Yuksel writes with a joyous tone, welcoming children to explore and ask questions about the Muslim faith. The book combines straight forward explanations with imagery that really show how the children feel about their mosques. The imagery is lovely: “aunties’ hijabs sway like a sea of flowers as we move through our prayers” and “we line our shows in rows, like colorful beads.” All of the metaphors are approachable, offering a deeper understanding.
Aly’s illustrations are bright and friendly. They show a diverse array of children attending the mosques, including children of a wide age range. The backgrounds of the images are also filled with children and their families. Aly does a great job of including a wide array of mosques from around the world, transitioning between them in a way that makes it clear they are different spaces and countries.
A welcoming and warm look at mosques and the Muslim faith. Appropriate for ages 3-5.
Edited by two award-winning Muslim authors, this collection of short stories focus upon the celebration of Eid. The stories come from a variety of Muslim sects, cultures and backgrounds, offering a beautiful look at the expansive nature of the Muslim religion. The stories keep a focus on eleven and twelve year olds, many of whom are just starting to fast and many who discover the deeper meaning of Eid as they find a path through fasting as well. The stories also deal with deep issues such as divorce, friendships, hijabs, generosity, and family dynamics. At their heart though, each one is a positive force about seeing possibilities anew, finding ways to connect with one another, and pure joy.
The different voices and perspectives here provide a rainbow of experiences for children who are Muslim to relate to and those who are not to more deeply understand this religion. The positivity is uplifting and lovely to read, particularly during a pandemic. I don’t think it could have been better timed, frankly.
A winner of a short-story anthology, take hope and joy from this book. Appropriate for ages 9-12.
Omar and his family have moved, which means that Omar has to start at a new school. He lives with his mother, father, older sister and younger brother. One of their new neighbors doesn’t seem happy to have Muslim neighbors, glaring at them through her fence and not being friendly when approached. Omar is also facing a bully at school. Daniel has even told him that because Omar is a Muslim he could be kicked out of the country! Luckily, Omar also has a new best friend and a family who can support him as he learns the ins and outs of being Muslim in America.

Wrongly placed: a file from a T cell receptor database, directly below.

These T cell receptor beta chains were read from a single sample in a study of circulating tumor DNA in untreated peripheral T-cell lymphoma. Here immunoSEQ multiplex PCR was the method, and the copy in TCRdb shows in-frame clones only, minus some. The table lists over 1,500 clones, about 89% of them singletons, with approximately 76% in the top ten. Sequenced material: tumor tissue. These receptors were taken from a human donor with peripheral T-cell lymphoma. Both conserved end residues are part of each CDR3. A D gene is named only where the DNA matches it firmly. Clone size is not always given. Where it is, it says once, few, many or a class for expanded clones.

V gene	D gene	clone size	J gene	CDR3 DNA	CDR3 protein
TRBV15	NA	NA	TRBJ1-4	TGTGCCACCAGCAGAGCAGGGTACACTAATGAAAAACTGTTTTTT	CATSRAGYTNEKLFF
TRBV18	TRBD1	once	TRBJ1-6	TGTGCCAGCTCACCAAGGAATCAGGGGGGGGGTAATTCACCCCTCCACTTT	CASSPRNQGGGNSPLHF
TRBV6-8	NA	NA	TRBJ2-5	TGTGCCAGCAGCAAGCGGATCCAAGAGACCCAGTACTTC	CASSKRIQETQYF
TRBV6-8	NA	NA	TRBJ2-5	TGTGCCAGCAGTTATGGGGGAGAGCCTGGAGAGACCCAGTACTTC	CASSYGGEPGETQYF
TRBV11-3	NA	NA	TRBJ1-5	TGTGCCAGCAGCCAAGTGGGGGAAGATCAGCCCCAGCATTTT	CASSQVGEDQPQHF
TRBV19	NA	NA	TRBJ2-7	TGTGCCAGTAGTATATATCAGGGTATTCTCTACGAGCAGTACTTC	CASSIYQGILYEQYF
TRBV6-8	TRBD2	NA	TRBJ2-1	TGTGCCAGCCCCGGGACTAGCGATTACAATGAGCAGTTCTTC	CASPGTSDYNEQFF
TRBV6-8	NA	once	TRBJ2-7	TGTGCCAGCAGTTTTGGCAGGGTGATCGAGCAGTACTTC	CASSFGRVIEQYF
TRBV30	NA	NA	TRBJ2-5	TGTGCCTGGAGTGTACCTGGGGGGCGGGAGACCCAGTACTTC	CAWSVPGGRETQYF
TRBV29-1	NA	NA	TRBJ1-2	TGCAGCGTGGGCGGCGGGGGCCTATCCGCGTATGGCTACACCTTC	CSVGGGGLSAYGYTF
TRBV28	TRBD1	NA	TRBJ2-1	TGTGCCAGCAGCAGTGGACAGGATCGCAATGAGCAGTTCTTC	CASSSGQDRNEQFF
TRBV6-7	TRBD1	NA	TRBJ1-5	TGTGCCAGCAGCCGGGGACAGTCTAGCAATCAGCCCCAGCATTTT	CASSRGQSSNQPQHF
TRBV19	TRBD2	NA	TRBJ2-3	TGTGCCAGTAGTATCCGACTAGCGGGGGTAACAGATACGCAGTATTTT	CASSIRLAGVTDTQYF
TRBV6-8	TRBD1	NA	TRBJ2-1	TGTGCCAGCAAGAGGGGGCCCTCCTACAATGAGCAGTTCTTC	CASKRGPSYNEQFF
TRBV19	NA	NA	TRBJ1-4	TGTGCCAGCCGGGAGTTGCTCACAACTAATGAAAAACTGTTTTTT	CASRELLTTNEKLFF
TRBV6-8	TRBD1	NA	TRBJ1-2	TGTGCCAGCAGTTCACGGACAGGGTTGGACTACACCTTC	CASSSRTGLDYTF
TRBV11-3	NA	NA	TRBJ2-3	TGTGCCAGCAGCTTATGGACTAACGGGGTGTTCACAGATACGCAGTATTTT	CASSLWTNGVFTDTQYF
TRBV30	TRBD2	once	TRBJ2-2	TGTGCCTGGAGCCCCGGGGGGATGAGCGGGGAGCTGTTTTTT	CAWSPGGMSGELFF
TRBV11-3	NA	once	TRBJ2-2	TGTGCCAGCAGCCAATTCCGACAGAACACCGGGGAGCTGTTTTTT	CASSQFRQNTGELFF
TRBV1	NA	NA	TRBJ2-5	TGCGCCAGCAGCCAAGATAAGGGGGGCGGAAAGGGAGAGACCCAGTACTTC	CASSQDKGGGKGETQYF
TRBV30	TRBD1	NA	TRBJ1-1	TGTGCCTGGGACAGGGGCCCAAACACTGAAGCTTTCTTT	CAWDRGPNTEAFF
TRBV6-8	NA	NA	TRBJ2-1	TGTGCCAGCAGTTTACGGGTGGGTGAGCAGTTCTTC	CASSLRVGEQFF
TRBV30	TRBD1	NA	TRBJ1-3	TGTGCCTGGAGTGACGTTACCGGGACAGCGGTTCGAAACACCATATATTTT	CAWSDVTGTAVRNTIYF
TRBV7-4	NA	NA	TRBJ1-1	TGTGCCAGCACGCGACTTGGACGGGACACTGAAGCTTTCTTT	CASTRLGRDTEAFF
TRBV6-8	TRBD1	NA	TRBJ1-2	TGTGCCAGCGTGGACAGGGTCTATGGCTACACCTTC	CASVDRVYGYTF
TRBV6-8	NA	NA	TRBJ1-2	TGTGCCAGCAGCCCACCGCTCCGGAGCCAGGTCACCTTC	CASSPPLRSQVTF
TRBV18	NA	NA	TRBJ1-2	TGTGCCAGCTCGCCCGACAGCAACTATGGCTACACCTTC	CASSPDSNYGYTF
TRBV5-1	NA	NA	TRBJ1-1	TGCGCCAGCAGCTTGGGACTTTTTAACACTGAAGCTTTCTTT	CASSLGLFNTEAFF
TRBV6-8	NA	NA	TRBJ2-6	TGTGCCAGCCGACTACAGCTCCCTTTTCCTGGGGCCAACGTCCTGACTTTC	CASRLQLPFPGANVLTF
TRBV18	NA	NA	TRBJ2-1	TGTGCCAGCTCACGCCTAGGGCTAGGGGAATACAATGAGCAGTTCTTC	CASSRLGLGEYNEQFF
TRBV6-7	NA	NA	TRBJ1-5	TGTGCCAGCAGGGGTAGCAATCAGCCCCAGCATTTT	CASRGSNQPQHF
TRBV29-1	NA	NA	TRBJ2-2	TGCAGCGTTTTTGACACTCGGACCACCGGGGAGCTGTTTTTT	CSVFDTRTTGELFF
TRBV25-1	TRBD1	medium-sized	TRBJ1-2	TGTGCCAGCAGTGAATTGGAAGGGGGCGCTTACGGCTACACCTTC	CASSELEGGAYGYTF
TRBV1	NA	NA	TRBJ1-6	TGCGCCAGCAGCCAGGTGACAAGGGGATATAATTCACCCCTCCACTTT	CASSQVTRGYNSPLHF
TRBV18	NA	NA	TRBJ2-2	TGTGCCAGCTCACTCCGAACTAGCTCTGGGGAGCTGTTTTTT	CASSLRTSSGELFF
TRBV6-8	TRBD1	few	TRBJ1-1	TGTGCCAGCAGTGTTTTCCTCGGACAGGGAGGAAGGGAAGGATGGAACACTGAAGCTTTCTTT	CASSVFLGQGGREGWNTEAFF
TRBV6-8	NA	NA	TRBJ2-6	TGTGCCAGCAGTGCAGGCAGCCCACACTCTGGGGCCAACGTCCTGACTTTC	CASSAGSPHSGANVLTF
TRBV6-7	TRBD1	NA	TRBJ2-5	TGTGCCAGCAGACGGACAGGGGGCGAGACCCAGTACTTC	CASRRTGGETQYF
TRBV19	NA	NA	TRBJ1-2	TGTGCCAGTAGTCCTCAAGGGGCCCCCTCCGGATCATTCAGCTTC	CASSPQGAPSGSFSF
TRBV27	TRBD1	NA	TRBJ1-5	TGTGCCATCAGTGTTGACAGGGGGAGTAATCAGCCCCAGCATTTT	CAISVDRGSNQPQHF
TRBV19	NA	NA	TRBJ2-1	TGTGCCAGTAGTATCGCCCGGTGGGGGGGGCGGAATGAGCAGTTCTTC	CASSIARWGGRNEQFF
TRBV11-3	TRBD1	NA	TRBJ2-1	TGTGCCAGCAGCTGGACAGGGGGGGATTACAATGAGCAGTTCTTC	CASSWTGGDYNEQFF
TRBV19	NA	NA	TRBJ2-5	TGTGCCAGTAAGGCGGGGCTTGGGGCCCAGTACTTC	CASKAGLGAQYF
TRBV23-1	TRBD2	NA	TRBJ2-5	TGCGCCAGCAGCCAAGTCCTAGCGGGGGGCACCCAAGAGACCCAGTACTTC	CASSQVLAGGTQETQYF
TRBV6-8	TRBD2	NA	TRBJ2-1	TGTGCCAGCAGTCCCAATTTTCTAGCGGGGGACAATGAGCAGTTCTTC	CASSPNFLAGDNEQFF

Mian’s #ownvoices novel for elementary readers is wildly funny and really approachable. Omar himself seems the world through a silly and engaging lens, where teachers may be aliens and he is a magnet for trouble. That trouble includes spitting on his little brother in bed, getting lost during a field trip, and asking Allah to bring him a Ferrari. The book has lots of illustrations, making it just right for elementary-aged readers who need some breaks in their text. They will find that the humor and format make for an engaging read.
A winner of a children’s book that is about prejudice, friendship and community. Appropriate for ages 7-10.
This lovely bedtime book has text inspired by the Quran. The book has a repeating structure with each double-page illustration accompanied by a line that starts with “Inshallah you…” The book focuses on a day in a child’s life, surrounded by a loving family. The family wakes up, goes for a walk, and visits a neighbor in need. They read books together, play with friends, and garden. There are lots of activities like swimming, riding a bike and even more playing with others before the book ends with bedtime and stories.
These universal childhood experiences are made deeper and more meaningful with the words that accompany them, each noted with characteristics that they represent like thoughtfulness, kindness, safety, and faith. The illustrations are vibrant and impactful, showing a Muslim family go about their day. Done in reds, yellows and blues, the illustrations are full of color and celebrate parental love.
A warm, rich and beautiful look at a Muslim family. Appropriate for ages 2-4.